This week at the station

This week at Casey: 19 April 2013

Winter is coming

It’s now middle of April, two months since the final A319 flight left for the season with the last of the summer expeditioners. Temperatures have started to drop and you can tell that winter is coming. During last week, temperatures dropped to minus twenty four degrees Centigrade combined with a wind of twenty three knots - makes for a cold walk to work.

When you venture out you have to protect your face or you suffer wind burn which feels like sunburn but is a lot less dangerous. But it’s going to get a lot colder yet. The small lake that provides the station drinking water is frozen and would make the perfect ice staking rink. If only we had ice skates! Even the sea has begun to freeze. What was the location for the Australia Day swim back in January is now a frozen jumble of ice blocks.

It is now possible to walk across to Shirley Island. To make sure it is safe, sea ice thickness measurements are made. It needs to be 200 mm thick for foot travel and 400 mm for quad bikes. Currently the passage is between 350 and 500 mm. It will go to 1200 - 1500 mm by the end of winter.

Of course the penguins are long gone, out onto the edge of the sea ice. The only signs of their presence are the pebbles they fought for so vigorously over during summer. What are some of the other signs that it is getting colder? Well, the snow has taken on the nature of styrofoam, breaking off in chunks and squeaking as you walk on it.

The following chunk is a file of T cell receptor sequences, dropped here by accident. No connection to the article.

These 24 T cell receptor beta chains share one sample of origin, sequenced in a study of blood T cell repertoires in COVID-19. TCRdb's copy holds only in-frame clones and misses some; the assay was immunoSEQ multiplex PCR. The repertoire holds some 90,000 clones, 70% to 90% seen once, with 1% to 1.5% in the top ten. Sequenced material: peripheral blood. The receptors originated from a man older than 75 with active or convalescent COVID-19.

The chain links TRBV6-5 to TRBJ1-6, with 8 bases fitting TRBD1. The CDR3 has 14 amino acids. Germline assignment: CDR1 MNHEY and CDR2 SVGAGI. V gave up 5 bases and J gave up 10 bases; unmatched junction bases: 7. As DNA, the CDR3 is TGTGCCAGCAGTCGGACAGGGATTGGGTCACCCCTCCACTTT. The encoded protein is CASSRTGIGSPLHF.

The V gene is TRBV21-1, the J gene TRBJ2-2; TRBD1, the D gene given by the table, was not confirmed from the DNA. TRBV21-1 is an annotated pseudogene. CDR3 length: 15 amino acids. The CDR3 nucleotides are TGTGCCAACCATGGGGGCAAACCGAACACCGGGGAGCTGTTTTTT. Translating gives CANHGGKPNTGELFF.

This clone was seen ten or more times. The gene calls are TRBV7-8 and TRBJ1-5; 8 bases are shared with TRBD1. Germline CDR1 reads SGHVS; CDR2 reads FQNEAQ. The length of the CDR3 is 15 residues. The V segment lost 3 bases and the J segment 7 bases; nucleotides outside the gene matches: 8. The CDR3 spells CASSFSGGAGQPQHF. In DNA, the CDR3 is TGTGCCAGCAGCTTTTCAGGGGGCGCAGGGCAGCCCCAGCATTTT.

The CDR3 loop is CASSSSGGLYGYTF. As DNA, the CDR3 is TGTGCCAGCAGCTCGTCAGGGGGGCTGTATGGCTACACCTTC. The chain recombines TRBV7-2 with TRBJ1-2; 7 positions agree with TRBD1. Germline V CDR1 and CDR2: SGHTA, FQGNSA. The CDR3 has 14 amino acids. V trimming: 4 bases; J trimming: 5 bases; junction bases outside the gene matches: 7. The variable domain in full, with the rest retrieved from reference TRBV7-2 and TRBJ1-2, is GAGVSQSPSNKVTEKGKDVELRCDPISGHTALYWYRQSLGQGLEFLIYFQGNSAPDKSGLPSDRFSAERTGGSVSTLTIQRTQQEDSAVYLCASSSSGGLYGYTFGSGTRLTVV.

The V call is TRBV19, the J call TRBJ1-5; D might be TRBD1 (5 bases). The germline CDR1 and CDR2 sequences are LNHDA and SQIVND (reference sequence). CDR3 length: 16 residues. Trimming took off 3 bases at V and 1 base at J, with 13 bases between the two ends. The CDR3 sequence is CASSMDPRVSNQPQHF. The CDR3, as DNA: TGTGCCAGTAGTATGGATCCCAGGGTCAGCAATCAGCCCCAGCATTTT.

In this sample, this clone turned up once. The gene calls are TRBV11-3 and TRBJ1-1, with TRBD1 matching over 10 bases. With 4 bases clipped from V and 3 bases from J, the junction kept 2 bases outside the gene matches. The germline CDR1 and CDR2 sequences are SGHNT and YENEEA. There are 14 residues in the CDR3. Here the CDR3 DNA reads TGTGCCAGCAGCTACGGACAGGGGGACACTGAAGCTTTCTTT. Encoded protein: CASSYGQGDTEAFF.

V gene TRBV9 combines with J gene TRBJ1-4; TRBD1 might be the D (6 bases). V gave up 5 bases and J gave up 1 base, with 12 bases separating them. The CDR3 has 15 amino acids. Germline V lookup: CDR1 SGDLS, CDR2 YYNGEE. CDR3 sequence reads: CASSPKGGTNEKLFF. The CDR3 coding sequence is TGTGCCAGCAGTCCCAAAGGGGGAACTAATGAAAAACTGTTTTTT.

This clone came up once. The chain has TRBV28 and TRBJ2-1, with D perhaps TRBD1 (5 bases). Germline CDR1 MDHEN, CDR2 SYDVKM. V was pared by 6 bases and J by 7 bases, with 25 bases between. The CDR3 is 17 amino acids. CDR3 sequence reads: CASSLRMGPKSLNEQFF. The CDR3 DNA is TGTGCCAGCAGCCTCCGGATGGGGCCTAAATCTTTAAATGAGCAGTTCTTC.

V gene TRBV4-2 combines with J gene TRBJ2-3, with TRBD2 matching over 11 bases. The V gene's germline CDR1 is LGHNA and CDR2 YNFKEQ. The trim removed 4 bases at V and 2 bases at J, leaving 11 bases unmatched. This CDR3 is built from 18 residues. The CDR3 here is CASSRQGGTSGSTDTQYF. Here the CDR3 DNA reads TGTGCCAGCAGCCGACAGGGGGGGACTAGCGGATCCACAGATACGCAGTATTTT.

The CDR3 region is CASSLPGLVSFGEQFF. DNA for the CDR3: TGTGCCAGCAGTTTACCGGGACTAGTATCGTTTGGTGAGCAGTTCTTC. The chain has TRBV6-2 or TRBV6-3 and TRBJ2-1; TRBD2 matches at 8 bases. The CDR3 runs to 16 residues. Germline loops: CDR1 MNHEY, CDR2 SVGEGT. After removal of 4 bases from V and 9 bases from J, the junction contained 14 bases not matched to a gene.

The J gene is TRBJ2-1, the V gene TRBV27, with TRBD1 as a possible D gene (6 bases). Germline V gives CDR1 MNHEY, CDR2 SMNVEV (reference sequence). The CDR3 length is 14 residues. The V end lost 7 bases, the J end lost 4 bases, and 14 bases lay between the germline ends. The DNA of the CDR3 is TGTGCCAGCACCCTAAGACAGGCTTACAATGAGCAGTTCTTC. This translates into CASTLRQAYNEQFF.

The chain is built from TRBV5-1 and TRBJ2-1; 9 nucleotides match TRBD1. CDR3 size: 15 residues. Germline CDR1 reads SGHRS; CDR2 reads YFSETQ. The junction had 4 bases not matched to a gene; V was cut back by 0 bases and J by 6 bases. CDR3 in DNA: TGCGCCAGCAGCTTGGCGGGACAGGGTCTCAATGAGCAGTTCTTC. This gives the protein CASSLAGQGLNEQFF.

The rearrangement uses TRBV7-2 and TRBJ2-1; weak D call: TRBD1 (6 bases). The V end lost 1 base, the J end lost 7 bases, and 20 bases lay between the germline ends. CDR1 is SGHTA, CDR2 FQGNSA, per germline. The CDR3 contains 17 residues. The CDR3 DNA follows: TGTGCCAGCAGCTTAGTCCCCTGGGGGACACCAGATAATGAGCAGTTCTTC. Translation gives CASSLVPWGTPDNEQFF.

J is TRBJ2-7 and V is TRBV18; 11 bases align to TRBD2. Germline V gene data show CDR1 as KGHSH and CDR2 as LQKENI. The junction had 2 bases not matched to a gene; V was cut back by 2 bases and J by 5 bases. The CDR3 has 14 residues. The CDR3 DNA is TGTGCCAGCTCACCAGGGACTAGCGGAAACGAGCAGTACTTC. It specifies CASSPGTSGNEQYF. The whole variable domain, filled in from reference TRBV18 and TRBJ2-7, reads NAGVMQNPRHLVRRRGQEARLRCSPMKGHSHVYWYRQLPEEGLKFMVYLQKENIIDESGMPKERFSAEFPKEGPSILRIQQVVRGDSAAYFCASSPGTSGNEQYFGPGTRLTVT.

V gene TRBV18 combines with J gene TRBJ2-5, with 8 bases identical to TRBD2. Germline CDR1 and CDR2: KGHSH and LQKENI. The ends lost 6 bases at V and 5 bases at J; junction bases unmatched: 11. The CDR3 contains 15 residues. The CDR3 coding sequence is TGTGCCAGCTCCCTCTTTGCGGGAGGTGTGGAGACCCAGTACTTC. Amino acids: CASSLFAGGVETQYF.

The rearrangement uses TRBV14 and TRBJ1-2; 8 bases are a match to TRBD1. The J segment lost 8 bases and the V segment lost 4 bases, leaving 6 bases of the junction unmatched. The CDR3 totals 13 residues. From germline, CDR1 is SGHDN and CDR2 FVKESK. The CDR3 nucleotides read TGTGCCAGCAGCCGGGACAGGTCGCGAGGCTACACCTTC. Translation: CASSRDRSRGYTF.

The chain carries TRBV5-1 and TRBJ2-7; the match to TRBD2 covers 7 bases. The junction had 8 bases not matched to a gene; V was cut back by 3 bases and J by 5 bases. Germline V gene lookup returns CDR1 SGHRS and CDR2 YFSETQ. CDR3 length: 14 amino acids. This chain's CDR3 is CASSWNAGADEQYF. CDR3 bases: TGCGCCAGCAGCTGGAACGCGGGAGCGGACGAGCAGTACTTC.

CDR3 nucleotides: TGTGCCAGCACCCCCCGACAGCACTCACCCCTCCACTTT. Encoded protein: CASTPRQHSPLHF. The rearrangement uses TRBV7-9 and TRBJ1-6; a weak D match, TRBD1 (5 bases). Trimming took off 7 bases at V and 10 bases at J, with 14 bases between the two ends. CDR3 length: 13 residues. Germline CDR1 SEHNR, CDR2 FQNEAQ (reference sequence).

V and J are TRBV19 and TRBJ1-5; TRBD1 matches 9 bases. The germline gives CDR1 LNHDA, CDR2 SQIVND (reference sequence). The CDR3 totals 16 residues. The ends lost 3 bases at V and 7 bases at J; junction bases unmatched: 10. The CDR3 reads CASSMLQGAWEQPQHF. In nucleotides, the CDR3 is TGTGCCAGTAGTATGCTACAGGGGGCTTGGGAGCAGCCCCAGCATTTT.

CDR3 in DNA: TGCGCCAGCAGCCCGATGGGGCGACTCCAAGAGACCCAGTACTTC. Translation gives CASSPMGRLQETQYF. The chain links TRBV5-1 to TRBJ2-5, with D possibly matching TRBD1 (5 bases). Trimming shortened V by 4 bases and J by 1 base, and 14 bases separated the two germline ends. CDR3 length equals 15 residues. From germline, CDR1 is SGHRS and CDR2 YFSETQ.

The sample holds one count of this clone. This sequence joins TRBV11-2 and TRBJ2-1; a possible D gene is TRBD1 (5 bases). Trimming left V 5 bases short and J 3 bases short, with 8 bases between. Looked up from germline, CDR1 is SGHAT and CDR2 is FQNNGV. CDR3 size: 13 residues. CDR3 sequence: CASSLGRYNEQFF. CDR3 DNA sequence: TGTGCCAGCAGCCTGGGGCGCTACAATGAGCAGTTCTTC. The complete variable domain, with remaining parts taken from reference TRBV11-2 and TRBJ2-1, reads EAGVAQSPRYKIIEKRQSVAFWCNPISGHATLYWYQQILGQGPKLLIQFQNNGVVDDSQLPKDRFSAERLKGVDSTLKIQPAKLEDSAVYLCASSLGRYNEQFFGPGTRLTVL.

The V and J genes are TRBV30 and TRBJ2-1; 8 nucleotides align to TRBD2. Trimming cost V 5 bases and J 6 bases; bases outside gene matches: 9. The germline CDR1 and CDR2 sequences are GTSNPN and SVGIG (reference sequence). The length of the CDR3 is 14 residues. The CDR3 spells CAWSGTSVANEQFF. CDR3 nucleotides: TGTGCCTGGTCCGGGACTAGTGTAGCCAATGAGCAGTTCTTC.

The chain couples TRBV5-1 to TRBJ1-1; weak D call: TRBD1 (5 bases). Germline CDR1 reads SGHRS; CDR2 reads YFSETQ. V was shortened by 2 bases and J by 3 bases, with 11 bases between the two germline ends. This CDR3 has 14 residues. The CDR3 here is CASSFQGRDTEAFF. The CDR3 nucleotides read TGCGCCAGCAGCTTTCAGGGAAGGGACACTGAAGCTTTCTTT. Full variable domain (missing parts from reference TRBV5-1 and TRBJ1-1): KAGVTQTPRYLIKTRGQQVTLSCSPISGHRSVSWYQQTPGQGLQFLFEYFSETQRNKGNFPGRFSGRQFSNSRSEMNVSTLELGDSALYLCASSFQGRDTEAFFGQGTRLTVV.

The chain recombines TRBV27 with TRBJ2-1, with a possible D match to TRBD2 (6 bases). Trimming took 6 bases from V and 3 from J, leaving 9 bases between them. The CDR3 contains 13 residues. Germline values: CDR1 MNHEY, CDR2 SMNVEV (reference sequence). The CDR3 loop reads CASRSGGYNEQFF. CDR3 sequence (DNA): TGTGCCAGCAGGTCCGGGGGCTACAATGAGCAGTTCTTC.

Stalactites are forming on the outside of the buildings and even stalagmites can be found if you look hard enough. The windows of the red shed, the accommodation building, has ice crystals growing on the outside of the double glazed windows.

Winter is still six weeks away so Casey station waits in anticipation to see what the middle of winter is really like. How cold can it really get? 

Jukka P 

A picture of Casey station weather data on a computer screen
Casey wind chill went as low as negative forty degrees
(Photo: Jukka Pirhonen)
Jukka wearing a winter goose jacket, his face hidden by hood - taken outside of Casey station
Casey comms technical officer dressed up to walk to work
(Photo: Jukka Pirhonen)
Picture of an icy melt lake
Casey 'ice rink ' a.k.a. the drinking water supply
(Photo: Jukka Pirhonen)
Over head shot of expeditioner standing on thick ice - shoes on ice
Perfect surface for ice skating
(Photo: Jukka Pirhonen)
Picture of Newcombe Bay sea ice
Seas freeze at Casey
(Photo: Jukka Pirhonen)
Picture of the wharf and the frozen sea ice
Less inviting to go for a swim
(Photo: Jukka Pirhonen)
Male expeditioners drilling the sea ice to test the depth
Testing the sea ice
(Photo: Jukka Pirhonen)
Drilling to test the depth of the sea ice
Measuring sea ice thickness on Shirley Island passage
(Photo: Jukka Pirhonen)
Shirley Island rocky terrain with random loose pebbles left over my the Adelie penguins
All the penguins gone, only the rocks remain
(Photo: Jukka Pirhonen)
Icicles dangling of an outdoor light
Icicles on the green store light
(Photo: Jukka Pirhonen)
Ice crystals forming in-between the glass windows
Ice crystals form interesting patterns
(Photo: Jukka Pirhonen)
Ice crystals forming flower shapes
Ice flowers on the window
(Photo: Jukka Pirhonen)

Matty's corner

The ice that blew out

The ice that blew out,
from the last blizz,
Has now reset,
More sea ice there is.

Though the penguins are gone,
And the skuas be few,
We’ve seen some nice weather,
At minus twenty-two.

So when out in a pyramid
At minus twenty-five,
There are some things you do,
To just stay alive.

Keep warm hands and feet,
They’re furthest from your heart,
And sleep in the middle,
Is also a good start.

Though it’s still freezing cold
And you hope to forget it,